Depending upon the nature of an offense, having a criminal record may automatically disqualify a person from certain jobs. Schoolteaching, for example, is likely to be one profession from which those with misdemeanor or felony convictions are banned. A criminal record, however, does not have to prevent someone from re-entering the workforce and landing meaningful employment. The Gilbert A. Garcia Law Firm recommends people start somewhere, even if it is not with an ideal position, and establish a track record of sound performance.
Employment with Friends or Family
One of the first places people with criminal backgrounds may find employment is with friends or family members. They are more likely to hire a person they know despite his criminal conviction than other employers. Based on the relationship, friends and family may also create a position for an individual with a record or hire him on a part-time basis simply to provide work experience.
If a job is not directly available with personal acquaintances, the Colorado Criminal Justice Reform Coalition suggests friends and family may still provide a valuable networking system. They may be able to locate a job for someone with a criminal background through their own group of friends, family members and colleagues. Individuals with criminal convictions need to speak openly with friends and family and ask for their help in finding a job.
Career coach Marty Nemko indicates that an entry-level position can serve as the launch pad for someone with a criminal background. Although such a position may not be ideal, it can help he individual get her foot in the door of a successful company. The opportunity to advance may then be available.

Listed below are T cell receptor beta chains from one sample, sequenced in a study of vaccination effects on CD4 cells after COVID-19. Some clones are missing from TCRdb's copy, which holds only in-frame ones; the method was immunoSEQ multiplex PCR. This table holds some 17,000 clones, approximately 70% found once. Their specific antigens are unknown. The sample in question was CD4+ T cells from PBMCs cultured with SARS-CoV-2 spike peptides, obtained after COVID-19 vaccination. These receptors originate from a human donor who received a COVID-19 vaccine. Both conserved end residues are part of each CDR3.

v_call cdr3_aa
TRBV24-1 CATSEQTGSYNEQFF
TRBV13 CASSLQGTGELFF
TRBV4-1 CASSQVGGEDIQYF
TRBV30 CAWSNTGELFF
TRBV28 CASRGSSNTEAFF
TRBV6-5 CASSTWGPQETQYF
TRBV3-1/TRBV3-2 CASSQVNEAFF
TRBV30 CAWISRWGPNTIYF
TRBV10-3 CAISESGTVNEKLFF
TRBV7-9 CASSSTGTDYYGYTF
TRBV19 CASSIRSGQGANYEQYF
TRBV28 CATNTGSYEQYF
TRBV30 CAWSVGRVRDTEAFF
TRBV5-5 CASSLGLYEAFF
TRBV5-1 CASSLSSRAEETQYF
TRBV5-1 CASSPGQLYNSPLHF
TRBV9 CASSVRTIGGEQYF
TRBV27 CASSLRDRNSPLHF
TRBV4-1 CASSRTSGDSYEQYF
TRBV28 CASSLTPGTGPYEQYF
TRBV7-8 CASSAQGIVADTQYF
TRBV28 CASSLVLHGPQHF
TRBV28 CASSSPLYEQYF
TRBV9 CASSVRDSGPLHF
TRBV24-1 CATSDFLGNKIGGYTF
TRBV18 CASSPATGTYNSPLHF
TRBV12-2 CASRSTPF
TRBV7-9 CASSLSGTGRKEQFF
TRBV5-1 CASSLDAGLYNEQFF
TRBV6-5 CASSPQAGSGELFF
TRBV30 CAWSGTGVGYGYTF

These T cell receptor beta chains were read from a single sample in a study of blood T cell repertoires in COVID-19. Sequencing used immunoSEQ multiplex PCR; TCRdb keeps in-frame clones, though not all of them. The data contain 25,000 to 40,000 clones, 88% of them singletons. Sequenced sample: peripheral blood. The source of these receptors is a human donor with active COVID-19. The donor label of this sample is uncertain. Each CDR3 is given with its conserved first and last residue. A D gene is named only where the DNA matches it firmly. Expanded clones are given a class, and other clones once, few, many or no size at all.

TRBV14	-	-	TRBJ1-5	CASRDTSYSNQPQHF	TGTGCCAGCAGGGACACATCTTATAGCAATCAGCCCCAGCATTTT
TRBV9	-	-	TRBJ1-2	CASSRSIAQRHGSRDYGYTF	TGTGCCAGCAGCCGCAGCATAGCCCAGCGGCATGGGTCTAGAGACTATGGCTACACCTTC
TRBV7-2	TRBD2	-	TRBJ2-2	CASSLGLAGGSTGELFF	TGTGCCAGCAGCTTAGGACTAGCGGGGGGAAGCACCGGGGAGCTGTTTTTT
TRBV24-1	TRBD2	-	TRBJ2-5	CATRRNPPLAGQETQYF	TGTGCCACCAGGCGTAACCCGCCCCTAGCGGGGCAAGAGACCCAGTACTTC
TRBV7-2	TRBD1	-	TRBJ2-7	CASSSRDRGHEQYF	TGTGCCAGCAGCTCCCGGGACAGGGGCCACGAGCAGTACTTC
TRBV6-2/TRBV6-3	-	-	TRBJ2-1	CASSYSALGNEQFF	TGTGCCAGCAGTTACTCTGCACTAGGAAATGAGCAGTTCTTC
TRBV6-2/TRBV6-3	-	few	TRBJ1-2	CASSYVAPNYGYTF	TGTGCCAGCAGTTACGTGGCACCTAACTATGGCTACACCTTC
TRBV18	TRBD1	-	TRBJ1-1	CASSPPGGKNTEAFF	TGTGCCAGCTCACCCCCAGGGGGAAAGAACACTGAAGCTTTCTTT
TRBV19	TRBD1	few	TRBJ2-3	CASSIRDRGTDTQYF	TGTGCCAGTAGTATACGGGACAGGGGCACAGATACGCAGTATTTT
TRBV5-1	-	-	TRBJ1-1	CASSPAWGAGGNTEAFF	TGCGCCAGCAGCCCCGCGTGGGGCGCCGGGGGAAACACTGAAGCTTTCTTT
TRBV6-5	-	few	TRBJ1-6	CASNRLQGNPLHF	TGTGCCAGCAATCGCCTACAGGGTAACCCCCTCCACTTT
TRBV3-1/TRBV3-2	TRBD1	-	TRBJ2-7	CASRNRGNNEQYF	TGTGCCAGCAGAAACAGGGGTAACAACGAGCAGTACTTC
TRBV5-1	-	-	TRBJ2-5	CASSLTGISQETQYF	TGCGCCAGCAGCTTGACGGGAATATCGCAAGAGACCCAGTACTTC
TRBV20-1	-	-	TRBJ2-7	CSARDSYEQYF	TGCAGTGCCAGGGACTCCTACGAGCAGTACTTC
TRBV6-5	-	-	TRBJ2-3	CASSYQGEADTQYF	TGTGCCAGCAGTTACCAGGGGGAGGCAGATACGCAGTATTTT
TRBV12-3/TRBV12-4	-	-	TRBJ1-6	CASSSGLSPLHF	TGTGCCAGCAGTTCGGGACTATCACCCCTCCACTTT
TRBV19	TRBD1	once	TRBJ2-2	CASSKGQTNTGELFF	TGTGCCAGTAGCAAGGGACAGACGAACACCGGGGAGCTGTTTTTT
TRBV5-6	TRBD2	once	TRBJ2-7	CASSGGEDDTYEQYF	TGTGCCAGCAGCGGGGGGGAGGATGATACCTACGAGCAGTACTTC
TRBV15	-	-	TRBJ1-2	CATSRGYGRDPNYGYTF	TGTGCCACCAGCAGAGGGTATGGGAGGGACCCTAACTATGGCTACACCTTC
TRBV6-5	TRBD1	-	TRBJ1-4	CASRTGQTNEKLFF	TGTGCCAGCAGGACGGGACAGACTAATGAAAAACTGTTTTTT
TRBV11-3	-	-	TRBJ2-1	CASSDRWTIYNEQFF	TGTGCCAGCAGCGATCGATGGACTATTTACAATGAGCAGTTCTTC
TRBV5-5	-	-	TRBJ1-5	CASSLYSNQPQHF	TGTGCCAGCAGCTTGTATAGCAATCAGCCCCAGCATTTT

Starting off in an entry-level position may be difficult, particularly if the individual was used to a more important and better-paying job prior to conviction. Re-entering the workforce requires patience and taking a long-term view of the future. Such positions as office receptionist, fast food attendant, retail sales worker and construction laborer usually have long hours with mediocre pay, but the work can help a person rebuild his resume, and ultimately lead to greater responsibilities and higher wages.
Work from Home
Today, the advancement of Internet-based businesses allows a growing number of people to work from their homes. In many cases, the businesses do not conduct criminal background checks and are instead looking for people who can make the time and quality commitment necessary for the job. For example, online telecommunications is a field in which people work from home in such positions as customer care representatives, researchers and telemarketers.
Freelance opportunities are also growing for work-at-home specialists. Such jobs vary considerably, from data entry and website design to editing and proofreading. Others tasks that can be handled from remote office locations include writing sales letters, editing video footage and posting blog messages.
According to the Colorado Criminal Justice Reform Coalition, apprenticeship programs usually do not deny entry to people with criminal backgrounds. These programs pay wages while people learn skilled trades, meaning the participant is generally expected to work and attend training programs or classes. Such classes may be at the end of the work day, included in routine work tasks, or held during the weekend. Examples of apprentice programs include those for the electrical, pipefitting and carpentry trades. These programs usually require a GED or high school diploma and a strong commitment to performance. A driver's license may be required for apprentice participation, and fees or other costs may be required.